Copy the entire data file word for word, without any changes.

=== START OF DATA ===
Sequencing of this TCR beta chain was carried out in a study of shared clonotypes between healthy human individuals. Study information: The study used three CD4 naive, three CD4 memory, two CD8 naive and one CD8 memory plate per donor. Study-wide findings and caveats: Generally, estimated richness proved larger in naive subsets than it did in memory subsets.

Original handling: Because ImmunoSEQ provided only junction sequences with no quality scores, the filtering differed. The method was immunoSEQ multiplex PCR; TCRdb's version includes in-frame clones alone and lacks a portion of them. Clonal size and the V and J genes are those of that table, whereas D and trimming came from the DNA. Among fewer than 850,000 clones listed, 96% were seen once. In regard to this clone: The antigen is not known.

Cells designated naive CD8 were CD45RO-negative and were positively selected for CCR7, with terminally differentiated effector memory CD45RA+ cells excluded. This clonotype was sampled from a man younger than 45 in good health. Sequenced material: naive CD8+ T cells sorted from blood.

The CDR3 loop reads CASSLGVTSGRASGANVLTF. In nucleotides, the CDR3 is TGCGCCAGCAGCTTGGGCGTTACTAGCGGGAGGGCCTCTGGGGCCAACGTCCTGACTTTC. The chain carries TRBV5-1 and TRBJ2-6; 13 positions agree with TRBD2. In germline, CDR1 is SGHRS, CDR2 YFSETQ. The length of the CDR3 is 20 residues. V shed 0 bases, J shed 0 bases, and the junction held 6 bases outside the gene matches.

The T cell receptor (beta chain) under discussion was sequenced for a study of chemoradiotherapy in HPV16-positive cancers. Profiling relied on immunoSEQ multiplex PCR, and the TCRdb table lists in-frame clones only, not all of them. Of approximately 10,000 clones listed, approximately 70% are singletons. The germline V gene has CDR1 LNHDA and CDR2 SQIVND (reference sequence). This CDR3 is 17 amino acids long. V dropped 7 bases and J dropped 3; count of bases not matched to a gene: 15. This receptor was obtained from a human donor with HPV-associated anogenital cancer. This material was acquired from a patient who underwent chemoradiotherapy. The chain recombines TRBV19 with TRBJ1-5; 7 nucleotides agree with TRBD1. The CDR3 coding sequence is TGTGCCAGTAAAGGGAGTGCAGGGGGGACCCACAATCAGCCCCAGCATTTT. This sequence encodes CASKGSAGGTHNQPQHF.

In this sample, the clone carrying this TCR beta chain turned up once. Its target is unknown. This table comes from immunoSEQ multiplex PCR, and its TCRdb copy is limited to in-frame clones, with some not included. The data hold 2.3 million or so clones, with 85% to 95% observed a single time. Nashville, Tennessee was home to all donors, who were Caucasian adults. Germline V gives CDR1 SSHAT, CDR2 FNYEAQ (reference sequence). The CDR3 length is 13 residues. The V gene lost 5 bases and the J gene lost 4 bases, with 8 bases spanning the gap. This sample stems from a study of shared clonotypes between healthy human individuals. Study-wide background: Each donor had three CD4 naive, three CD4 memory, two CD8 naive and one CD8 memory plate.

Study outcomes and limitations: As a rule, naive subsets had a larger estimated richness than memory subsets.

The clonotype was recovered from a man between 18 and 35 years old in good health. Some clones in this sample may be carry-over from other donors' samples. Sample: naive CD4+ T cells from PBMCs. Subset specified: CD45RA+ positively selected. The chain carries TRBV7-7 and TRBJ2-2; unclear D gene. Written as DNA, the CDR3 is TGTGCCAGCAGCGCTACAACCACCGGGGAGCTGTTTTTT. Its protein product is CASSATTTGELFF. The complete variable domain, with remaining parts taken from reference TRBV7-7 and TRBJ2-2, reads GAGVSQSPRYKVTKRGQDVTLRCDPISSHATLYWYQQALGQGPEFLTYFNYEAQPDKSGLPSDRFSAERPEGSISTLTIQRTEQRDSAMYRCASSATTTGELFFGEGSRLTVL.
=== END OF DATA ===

Sequencing of this TCR beta chain was carried out in a study of shared clonotypes between healthy human individuals. Study information: The study used three CD4 naive, three CD4 memory, two CD8 naive and one CD8 memory plate per donor. Study-wide findings and caveats: Generally, estimated richness proved larger in naive subsets than it did in memory subsets.

Original handling: Because ImmunoSEQ provided only junction sequences with no quality scores, the filtering differed. The method was immunoSEQ multiplex PCR; TCRdb's version includes in-frame clones alone and lacks a portion of them. Clonal size and the V and J genes are those of that table, whereas D and trimming came from the DNA. Among fewer than 850,000 clones listed, 96% were seen once. In regard to this clone: The antigen is not known.

Cells designated naive CD8 were CD45RO-negative and were positively selected for CCR7, with terminally differentiated effector memory CD45RA+ cells excluded. This clonotype was sampled from a man younger than 45 in good health. Sequenced material: naive CD8+ T cells sorted from blood.

The CDR3 loop reads CASSLGVTSGRASGANVLTF. In nucleotides, the CDR3 is TGCGCCAGCAGCTTGGGCGTTACTAGCGGGAGGGCCTCTGGGGCCAACGTCCTGACTTTC. The chain carries TRBV5-1 and TRBJ2-6; 13 positions agree with TRBD2. In germline, CDR1 is SGHRS, CDR2 YFSETQ. The length of the CDR3 is 20 residues. V shed 0 bases, J shed 0 bases, and the junction held 6 bases outside the gene matches.

The T cell receptor (beta chain) under discussion was sequenced for a study of chemoradiotherapy in HPV16-positive cancers. Profiling relied on immunoSEQ multiplex PCR, and the TCRdb table lists in-frame clones only, not all of them. Of approximately 10,000 clones listed, approximately 70% are singletons. The germline V gene has CDR1 LNHDA and CDR2 SQIVND (reference sequence). This CDR3 is 17 amino acids long. V dropped 7 bases and J dropped 3; count of bases not matched to a gene: 15. This receptor was obtained from a human donor with HPV-associated anogenital cancer. This material was acquired from a patient who underwent chemoradiotherapy. The chain recombines TRBV19 with TRBJ1-5; 7 nucleotides agree with TRBD1. The CDR3 coding sequence is TGTGCCAGTAAAGGGAGTGCAGGGGGGACCCACAATCAGCCCCAGCATTTT. This sequence encodes CASKGSAGGTHNQPQHF.

In this sample, the clone carrying this TCR beta chain turned up once. Its target is unknown. This table comes from immunoSEQ multiplex PCR, and its TCRdb copy is limited to in-frame clones, with some not included. The data hold 2.3 million or so clones, with 85% to 95% observed a single time. Nashville, Tennessee was home to all donors, who were Caucasian adults. Germline V gives CDR1 SSHAT, CDR2 FNYEAQ (reference sequence). The CDR3 length is 13 residues. The V gene lost 5 bases and the J gene lost 4 bases, with 8 bases spanning the gap. This sample stems from a study of shared clonotypes between healthy human individuals. Study-wide background: Each donor had three CD4 naive, three CD4 memory, two CD8 naive and one CD8 memory plate.

Study outcomes and limitations: As a rule, naive subsets had a larger estimated richness than memory subsets.

The clonotype was recovered from a man between 18 and 35 years old in good health. Some clones in this sample may be carry-over from other donors' samples. Sample: naive CD4+ T cells from PBMCs. Subset specified: CD45RA+ positively selected. The chain carries TRBV7-7 and TRBJ2-2; unclear D gene. Written as DNA, the CDR3 is TGTGCCAGCAGCGCTACAACCACCGGGGAGCTGTTTTTT. Its protein product is CASSATTTGELFF. The complete variable domain, with remaining parts taken from reference TRBV7-7 and TRBJ2-2, reads GAGVSQSPRYKVTKRGQDVTLRCDPISSHATLYWYQQALGQGPEFLTYFNYEAQPDKSGLPSDRFSAERPEGSISTLTIQRTEQRDSAMYRCASSATTTGELFFGEGSRLTVL.